The Kerala School, as we saw in past articles, were big on options for jyā computations. First, they improved Aryabhata's jyā recurrence, then added on an improved interpolation method. Later, we saw the Mādhava jyā series, plus a partially pre-computed version of it. Finally, we have the श्रेष्ठं नाम वरिष्ठानां verse, which provides a precomputed jyā table with much better accuracy. What more could one ask for?

What if, they ask, we could find a recurrence relation without that pesky R – the radius of standard circle? We recollect that the improved recurrence relationship

विलिप्तदशकोना ज्या राश्यष्टांशधनुः कलाः ।

आद्यज्यार्धात्ततो भक्ते सार्धदेवाश्विभिस्ततः

etc.

K_n = K_{n-1} – {(\frac{a}{R})}^2.B_{n-1} \\

B_n = K_n + B_{n-1}

\)

where R is the radius, and a is the full-chord of the quarter circumference divided by 24, (ie 225′). To make this computable, they use the approximation \(a = 225′\). This is more accurate than the Āryabhaṭa approximation which sets the corresponding jyā to 225′, since the full-chord is between the jyā and the corresponding arc in length.

This leads to the approximations

\({(\frac{a}{R})}^2 \approx 233′ 30″\) (नीलोबालारिः or सार्धदेवाश्वि in bhūtasaṅkhyā).

This was later improved by Śankaravāriyar to \({(\frac{a}{R})}^2 \approx 233′ 32″\).

Can we remove the need for R here? It turns out we can, and this will lead us into an interesting diversion through triangles and cyclic quadrilaterals, which is a journey of interest in itself.

## Ābādhas and Area of a Triangle

लम्बगुणं भूम्यर्धं स्पष्टं त्रिभुजे फलं भवति*Half of the base multiplied by the perpendicular to it is the area of a triangle*

The first stop in our journey is the elementary expression for area of a triangle. Consider a विषमत्र्यश्रम् (scalene triangle) ABC, with the longest side BC called the भूमिः (base), and AB as the second longest side.

AD is the perpendicular from the भूमिः to the vertex A. We call it the लम्बः (perpendicular). D divides the भूमिः into two segments (आबाधः॒) BD and DC. We draw TR and US, of equal length to and parallel to AD such that they bisect BD and DC. It is evident from this figure that rectangle RSTU has the same area as triangle ABC. (Triangle ATP and PBR are congruent etc.). Therefore,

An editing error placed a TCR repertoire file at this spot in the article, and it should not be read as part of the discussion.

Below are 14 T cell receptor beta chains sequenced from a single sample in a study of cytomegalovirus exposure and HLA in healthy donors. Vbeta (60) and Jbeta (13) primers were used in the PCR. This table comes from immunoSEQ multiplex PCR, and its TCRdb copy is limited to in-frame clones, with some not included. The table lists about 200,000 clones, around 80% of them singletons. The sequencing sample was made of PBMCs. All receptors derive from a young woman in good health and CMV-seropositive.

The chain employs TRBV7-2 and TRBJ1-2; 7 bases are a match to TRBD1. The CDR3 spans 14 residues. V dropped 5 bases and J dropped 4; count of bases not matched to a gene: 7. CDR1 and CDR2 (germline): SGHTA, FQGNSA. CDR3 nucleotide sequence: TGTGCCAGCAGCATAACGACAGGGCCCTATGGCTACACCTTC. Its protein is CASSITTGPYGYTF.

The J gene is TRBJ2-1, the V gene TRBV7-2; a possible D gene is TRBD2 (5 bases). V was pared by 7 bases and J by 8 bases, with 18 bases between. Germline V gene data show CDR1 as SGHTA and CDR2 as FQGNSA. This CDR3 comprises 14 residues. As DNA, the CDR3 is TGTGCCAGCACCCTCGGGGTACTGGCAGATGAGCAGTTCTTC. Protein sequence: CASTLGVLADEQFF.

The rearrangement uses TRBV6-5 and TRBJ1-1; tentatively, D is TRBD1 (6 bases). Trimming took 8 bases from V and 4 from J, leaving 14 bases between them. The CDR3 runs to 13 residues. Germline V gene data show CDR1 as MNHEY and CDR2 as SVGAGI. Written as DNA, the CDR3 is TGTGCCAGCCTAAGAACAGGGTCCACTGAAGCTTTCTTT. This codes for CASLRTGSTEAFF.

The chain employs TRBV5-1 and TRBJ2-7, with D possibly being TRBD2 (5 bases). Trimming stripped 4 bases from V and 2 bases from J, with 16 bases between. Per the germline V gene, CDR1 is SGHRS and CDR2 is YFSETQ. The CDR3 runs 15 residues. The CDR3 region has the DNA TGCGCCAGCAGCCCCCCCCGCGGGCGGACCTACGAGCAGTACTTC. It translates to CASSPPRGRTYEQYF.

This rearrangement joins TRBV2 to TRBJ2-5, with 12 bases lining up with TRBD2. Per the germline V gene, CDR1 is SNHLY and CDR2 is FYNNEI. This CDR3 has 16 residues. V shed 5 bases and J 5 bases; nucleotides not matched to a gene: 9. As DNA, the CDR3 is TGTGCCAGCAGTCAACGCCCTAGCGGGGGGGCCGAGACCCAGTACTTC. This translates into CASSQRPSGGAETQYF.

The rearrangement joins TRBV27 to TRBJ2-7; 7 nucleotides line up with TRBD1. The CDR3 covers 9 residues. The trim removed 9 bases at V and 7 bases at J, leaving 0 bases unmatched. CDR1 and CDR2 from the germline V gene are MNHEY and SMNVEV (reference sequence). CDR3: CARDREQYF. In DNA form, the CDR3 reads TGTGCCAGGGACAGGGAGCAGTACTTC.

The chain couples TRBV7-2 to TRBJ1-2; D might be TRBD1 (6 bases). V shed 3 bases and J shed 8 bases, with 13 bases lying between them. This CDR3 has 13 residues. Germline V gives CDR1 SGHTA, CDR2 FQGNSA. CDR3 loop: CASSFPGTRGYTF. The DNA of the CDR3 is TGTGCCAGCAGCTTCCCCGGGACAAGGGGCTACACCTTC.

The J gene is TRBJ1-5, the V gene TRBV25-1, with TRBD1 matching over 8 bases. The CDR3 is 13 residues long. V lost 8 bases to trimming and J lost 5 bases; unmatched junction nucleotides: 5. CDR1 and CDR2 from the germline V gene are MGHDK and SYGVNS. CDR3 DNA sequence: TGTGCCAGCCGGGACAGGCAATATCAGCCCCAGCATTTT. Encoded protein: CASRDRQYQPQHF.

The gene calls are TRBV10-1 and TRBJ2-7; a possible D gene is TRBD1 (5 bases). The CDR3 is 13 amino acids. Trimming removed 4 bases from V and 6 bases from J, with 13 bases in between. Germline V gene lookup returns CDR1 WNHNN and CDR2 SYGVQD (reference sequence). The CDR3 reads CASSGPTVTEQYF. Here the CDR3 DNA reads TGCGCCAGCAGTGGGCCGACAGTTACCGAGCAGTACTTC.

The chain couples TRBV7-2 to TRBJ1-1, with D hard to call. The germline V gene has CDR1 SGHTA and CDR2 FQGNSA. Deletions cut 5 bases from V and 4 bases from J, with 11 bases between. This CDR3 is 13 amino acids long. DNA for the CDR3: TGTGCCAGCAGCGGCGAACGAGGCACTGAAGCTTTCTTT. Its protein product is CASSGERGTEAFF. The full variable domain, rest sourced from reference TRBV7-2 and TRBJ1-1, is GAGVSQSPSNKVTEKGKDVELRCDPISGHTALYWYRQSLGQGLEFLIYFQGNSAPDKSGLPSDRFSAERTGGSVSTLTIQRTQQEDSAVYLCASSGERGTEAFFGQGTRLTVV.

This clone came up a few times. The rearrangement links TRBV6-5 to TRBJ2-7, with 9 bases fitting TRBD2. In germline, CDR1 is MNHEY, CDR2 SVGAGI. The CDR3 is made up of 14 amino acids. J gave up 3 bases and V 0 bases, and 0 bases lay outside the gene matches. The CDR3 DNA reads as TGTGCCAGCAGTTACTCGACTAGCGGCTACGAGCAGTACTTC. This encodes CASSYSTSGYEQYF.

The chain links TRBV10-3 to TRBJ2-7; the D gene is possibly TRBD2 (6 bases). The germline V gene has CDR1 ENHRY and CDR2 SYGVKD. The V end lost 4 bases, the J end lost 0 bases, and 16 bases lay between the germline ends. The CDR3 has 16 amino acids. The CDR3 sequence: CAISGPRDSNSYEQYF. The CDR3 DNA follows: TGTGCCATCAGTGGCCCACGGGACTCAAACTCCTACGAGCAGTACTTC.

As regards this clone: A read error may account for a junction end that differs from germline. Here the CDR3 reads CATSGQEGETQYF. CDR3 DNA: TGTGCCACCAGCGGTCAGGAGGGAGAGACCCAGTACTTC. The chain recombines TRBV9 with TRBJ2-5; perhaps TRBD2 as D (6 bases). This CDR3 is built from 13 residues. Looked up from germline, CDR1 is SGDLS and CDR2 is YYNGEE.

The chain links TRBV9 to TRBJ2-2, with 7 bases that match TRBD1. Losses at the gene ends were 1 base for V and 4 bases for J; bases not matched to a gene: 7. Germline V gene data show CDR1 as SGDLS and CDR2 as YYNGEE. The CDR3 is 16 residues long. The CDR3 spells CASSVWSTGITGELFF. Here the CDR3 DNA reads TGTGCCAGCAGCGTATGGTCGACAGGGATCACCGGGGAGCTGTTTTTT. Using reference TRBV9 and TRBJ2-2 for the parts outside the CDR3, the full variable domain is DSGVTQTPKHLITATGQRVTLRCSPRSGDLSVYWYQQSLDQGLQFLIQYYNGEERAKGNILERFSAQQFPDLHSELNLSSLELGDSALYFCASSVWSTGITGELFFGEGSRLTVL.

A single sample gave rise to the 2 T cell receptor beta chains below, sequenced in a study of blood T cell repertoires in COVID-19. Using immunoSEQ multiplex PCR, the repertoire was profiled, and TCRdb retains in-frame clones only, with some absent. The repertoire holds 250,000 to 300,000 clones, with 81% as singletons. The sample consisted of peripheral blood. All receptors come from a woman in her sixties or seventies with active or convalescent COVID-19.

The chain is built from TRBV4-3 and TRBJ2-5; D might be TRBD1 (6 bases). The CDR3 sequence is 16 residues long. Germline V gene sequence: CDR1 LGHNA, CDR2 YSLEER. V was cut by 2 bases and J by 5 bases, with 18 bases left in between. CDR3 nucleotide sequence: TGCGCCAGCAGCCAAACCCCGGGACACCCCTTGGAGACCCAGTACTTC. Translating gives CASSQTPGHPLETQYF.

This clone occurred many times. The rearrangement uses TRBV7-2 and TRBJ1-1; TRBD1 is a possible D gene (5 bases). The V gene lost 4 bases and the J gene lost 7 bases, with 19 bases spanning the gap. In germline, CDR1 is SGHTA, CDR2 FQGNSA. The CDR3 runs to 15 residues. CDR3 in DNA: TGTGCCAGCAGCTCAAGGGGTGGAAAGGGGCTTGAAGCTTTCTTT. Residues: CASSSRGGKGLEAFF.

\(

\begin{align*}

A &= RS. AD \\

&= \frac{1}{2}. BC. AD \\

&= \frac{1}{2}. b. h

\end{align*}

\)

We also see the interesting relationships:

\(\begin{align*}

BD^2 – CD^2 &= (AB^2 – AD^2)- (AC^2-AD^2) \\

& = AB^2 – AC^2

\end{align*}

\)

Since BC = BD + CD, some elementary manipulation gets us to

BD &= \frac{1}{2} . (BC + (\frac{AB^2 – AC^2}{BC})) \\

DC &= \frac{1}{2} . (BC – (\frac{AB^2 – AC^2}{BC})) \\

\end{align*}

\)

## Cyclic Quadrilaterals

The next thing we need to look at are cyclic quadrilaterals – quadrilaterals that are inscribed in circles – and their diagonals and areas. Bhāskarācārya had given the following formula for the area of a cyclic quadrilateral (approximate for non-cyclic quadrilaterals).

सर्वदोर्युतिदलं चतुःस्थितं बाहुभिर्विरहितं च तद्धतेः ।

मूलमस्फुटफलं चतुर्भुजे स्पष्टमेवमुदितं त्रिबाहुके ॥*Take the sum of all sides, and divide it into half. Multiply the result by the four differences of itself with each side. The square root of the result is is the approximate area of a quadrilateral, and precise for a triangle. (This is exact for a cyclic quadrilateral)*

\(

\begin{align*}

A &= \sqrt{s.(s-a)(s-b)(s-c)(s-d)} &\textit{cyclic quadrilateral} \\

A &= \sqrt{s.(s-a)(s-b)(s-c)} &\textit{triangle} \\

\end{align*}

\)

How do we prove these, and how does this help us come up with a jyā recurrence without using the standard radius R? That will be the subject of the next article, where we will look at the three diagonals of a cyclic quadrilateral. Yes, **three**. You read that right.